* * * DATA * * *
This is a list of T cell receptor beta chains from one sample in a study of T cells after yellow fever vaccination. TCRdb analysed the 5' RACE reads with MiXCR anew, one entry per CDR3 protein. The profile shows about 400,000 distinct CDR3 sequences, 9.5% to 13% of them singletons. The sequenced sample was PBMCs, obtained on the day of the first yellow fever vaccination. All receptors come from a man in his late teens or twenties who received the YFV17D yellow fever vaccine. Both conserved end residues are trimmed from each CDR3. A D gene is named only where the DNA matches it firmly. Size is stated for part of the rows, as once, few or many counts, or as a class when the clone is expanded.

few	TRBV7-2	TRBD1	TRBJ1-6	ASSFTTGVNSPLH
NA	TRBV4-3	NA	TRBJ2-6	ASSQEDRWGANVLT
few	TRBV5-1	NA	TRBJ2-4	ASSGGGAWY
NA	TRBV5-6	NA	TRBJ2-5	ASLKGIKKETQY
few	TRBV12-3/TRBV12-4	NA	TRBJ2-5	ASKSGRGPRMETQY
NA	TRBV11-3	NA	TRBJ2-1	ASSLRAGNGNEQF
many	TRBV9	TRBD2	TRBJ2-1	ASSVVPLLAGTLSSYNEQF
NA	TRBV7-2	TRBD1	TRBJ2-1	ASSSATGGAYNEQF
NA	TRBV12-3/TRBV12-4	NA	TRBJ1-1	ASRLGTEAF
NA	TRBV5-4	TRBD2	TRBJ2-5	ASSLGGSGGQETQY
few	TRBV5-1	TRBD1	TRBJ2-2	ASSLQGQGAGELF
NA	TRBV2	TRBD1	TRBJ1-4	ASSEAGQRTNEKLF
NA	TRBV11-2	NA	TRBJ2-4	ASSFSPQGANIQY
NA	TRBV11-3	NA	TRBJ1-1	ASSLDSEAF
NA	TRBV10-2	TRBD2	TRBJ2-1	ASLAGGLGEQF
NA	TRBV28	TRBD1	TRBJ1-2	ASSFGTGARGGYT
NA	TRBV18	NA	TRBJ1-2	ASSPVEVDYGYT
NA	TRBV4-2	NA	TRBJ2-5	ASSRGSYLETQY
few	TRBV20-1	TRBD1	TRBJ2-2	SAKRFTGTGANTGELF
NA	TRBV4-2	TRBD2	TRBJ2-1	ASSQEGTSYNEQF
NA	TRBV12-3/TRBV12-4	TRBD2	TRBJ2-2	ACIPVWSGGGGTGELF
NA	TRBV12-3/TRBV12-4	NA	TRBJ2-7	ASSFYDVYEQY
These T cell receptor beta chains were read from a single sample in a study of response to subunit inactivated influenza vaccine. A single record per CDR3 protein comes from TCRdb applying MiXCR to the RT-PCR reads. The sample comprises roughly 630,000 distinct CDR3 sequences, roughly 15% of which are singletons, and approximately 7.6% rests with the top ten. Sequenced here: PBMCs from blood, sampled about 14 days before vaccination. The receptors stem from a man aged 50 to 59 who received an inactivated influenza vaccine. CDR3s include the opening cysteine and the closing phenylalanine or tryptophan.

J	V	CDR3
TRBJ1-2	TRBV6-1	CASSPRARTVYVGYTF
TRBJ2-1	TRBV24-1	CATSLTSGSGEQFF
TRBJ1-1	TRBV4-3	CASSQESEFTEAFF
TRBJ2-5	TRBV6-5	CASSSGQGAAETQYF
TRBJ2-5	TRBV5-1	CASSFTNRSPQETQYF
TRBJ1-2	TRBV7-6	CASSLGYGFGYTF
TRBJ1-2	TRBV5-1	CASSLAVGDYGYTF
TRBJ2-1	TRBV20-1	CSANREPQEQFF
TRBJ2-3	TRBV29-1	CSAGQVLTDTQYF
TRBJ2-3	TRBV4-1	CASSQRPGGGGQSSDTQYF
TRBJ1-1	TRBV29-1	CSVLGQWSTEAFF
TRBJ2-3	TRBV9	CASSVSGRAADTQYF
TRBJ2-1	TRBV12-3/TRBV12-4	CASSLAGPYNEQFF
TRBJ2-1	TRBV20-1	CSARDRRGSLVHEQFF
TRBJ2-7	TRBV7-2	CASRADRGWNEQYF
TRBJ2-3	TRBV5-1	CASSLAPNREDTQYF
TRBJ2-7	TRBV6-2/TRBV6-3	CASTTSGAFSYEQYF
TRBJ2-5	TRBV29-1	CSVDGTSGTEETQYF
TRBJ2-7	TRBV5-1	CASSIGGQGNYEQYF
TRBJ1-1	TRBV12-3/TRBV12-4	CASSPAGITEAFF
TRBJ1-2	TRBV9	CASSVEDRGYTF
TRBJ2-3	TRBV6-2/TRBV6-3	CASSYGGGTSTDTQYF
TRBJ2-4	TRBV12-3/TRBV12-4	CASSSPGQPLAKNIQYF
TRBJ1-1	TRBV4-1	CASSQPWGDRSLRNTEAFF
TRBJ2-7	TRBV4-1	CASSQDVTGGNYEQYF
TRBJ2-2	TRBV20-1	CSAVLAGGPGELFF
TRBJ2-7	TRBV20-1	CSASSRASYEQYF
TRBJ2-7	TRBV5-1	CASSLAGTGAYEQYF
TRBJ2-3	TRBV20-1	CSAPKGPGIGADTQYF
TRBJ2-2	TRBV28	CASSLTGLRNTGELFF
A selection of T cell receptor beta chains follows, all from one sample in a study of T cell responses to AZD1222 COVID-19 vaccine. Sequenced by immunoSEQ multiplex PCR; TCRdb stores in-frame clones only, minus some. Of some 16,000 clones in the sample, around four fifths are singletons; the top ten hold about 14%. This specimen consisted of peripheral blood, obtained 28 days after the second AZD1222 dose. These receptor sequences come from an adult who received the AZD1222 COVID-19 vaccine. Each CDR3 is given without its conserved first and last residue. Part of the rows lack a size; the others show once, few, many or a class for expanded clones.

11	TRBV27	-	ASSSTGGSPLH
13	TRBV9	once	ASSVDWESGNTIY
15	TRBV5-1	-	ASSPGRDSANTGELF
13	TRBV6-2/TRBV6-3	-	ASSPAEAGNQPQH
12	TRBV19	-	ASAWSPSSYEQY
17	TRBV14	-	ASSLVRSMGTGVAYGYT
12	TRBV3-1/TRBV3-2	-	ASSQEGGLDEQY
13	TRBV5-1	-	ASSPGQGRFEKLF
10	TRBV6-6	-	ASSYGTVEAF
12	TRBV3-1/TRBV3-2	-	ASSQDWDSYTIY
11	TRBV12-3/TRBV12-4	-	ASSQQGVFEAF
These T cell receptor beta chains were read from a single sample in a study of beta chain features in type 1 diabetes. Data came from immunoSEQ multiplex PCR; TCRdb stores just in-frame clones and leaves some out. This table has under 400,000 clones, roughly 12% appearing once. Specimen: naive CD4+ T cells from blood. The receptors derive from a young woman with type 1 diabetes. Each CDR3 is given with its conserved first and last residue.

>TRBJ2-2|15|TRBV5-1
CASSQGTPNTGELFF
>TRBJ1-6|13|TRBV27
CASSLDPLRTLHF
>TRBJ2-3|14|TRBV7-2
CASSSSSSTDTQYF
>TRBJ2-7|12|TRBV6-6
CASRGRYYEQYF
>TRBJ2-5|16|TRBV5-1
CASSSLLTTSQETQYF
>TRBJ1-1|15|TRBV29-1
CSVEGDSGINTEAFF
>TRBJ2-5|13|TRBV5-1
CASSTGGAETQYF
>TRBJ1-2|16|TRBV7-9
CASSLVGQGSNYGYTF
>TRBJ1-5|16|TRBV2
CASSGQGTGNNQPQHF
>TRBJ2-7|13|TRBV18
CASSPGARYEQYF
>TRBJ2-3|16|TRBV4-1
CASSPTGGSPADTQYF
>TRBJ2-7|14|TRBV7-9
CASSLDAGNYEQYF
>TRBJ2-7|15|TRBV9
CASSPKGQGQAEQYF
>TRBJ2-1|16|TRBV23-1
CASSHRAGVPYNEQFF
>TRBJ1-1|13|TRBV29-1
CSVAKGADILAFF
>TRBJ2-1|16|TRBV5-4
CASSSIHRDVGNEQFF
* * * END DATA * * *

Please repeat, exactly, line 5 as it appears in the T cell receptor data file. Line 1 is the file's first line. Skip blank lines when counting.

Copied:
NA	TRBV5-6	NA	TRBJ2-5	ASLKGIKKETQY